The modern material of choice is a waxed polyester string: Dacron B-50. It comes in large spools and is about the diameter of thick dental floss. Depending on the strength of the bow, you will want to use 12-16 strands of Dacron B-50.
An arrow usually consists of a shaft with an arrowhead attached to the front end, with fletchings and a nock at the other. Modern arrows are usually made from carbon fibre, aluminum, fiberglass, and wood shafts.
Cut a notch in one end of a 2×4 for the bow’s handle, and notches every 2 inches along the board’s edge to hold the string. Bend the bow to your desired draw weight a few times after each shaving session. After several repetitions, the bow will eventually reach your draw length.
Putting in twists will make the string effectively shorter (think about twisting up a piece of string) which will increase the brace height; taking twists out will effectively give you a longer string and therefore smaller brace height. To do the tuning – start with the lowest sensible brace height and shoot 3 arrows.
The most commonly used number of strands is 12 strand B50 string , which provides a balance between size, weight, strength, and nock fit. Bigger 14 strand B50 strings are mostly used on heavier bows as well as where the extra weight of the bowstring acts as a slight damper to make shooting more consistent.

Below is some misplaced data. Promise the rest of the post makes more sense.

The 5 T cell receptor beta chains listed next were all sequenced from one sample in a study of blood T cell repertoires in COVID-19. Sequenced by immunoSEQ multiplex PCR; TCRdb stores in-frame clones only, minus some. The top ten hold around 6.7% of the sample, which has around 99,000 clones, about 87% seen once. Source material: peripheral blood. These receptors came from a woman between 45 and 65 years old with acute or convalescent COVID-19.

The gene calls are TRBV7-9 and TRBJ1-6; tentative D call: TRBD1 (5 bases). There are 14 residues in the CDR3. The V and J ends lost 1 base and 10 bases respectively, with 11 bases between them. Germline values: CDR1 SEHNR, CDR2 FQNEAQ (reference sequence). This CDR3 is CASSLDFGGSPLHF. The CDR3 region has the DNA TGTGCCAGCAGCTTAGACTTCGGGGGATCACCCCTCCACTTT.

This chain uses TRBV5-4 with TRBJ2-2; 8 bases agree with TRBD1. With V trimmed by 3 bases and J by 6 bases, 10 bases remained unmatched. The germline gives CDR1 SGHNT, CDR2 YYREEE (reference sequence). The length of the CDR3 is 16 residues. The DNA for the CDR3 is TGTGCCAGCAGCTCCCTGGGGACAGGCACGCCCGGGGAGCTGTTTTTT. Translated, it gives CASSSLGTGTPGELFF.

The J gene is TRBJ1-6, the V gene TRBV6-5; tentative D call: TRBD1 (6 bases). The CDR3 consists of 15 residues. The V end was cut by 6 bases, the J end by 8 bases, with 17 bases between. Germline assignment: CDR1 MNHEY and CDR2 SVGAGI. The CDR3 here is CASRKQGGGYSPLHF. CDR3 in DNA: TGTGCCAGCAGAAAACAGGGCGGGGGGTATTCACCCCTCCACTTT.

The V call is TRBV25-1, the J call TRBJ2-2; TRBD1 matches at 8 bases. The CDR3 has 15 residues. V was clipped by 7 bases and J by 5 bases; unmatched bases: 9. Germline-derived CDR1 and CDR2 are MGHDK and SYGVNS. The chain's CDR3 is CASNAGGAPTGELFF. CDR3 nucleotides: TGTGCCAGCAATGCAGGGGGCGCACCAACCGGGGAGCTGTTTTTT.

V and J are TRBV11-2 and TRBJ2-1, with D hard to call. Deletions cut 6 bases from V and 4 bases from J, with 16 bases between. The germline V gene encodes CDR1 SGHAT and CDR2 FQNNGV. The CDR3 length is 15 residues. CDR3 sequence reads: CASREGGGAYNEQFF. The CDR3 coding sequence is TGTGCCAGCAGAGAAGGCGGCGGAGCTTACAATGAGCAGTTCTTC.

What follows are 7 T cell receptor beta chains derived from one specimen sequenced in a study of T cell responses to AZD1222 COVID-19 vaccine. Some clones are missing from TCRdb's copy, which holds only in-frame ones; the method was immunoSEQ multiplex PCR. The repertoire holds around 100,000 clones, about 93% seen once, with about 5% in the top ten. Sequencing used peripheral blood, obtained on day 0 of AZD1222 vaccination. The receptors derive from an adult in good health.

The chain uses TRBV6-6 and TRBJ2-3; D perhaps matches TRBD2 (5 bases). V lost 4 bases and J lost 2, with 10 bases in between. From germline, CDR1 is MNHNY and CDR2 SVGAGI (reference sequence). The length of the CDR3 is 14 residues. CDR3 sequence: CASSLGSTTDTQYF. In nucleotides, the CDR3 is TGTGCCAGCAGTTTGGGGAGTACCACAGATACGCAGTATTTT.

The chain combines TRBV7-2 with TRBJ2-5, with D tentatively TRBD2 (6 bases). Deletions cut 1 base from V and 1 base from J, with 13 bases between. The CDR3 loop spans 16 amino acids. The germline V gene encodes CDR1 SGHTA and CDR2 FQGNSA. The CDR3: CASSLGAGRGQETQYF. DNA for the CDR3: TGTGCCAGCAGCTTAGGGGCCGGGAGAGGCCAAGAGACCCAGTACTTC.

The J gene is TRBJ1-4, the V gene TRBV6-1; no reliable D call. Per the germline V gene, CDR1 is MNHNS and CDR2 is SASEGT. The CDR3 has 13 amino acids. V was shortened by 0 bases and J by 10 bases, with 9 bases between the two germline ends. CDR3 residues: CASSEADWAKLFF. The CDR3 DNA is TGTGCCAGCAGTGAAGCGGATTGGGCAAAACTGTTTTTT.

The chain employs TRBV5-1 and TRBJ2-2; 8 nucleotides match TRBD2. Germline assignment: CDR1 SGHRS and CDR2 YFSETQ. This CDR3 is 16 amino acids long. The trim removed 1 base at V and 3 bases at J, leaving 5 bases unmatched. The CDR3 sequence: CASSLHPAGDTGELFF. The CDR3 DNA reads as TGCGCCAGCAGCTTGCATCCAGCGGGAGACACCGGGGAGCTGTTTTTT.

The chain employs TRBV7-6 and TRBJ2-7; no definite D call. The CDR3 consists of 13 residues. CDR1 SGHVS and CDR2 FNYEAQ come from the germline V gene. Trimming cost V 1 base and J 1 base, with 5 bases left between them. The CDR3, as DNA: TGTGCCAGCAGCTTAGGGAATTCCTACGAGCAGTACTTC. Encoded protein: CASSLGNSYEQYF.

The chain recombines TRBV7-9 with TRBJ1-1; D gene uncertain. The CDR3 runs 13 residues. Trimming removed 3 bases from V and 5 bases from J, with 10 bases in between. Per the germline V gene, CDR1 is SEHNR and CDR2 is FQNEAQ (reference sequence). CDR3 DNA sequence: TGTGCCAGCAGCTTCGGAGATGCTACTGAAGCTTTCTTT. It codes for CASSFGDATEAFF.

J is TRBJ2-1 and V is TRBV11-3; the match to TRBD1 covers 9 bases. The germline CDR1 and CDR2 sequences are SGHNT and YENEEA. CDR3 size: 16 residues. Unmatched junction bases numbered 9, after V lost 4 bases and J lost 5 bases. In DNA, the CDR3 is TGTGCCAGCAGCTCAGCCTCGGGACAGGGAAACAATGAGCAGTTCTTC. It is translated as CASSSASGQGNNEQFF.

Choose the Right Wood
Some of the best wood for making bows include Osage orange, yew, ash, black locust, and hickory; most hardwoods (like oak and maple) will work.
Woods are various, but currently the most common is pine. Port Orford cedar is a traditional favourite; it is lighter and holds its straightness better than pine. Good shafts in this material are however more difficult to get hold of. Other woods are used such as; ash, birch, poplar, hazel, beach, and oak.
The steel is an anomaly, but its design and form are not. The bow is a reflex bow, meaning that it is bent away from the shooter when unstrung. … Metal bows themselves are not uncommon.
Pine is NOT a good bow wood, however, any wood can be a “bow wood” if the design fits the properties of the specific wood. For Pine I recommend very wide, I mean three or four inches. Be sure to back it with a heavy linen or silk cloth as well.
A good hard wood works great for homemade bows. Red Oak, Maple, Black Walnut, Hickory, Osage Orange, Ipe, Ash, Yew, etc. all work well for bows. … While you could still make a bow that had those in it, the strength of the bow would be severely weakened and it is liable to break on you.
Not just any hickory or bois d’ark tree will work for bow-making. … With the “green wood” technique, the bow is roughed out to near its final shape, and then allowed to quickly dry under controlled conditions that prevent it from warping. The fine-shaping of the bow is done only after the wood has become dry and hard.
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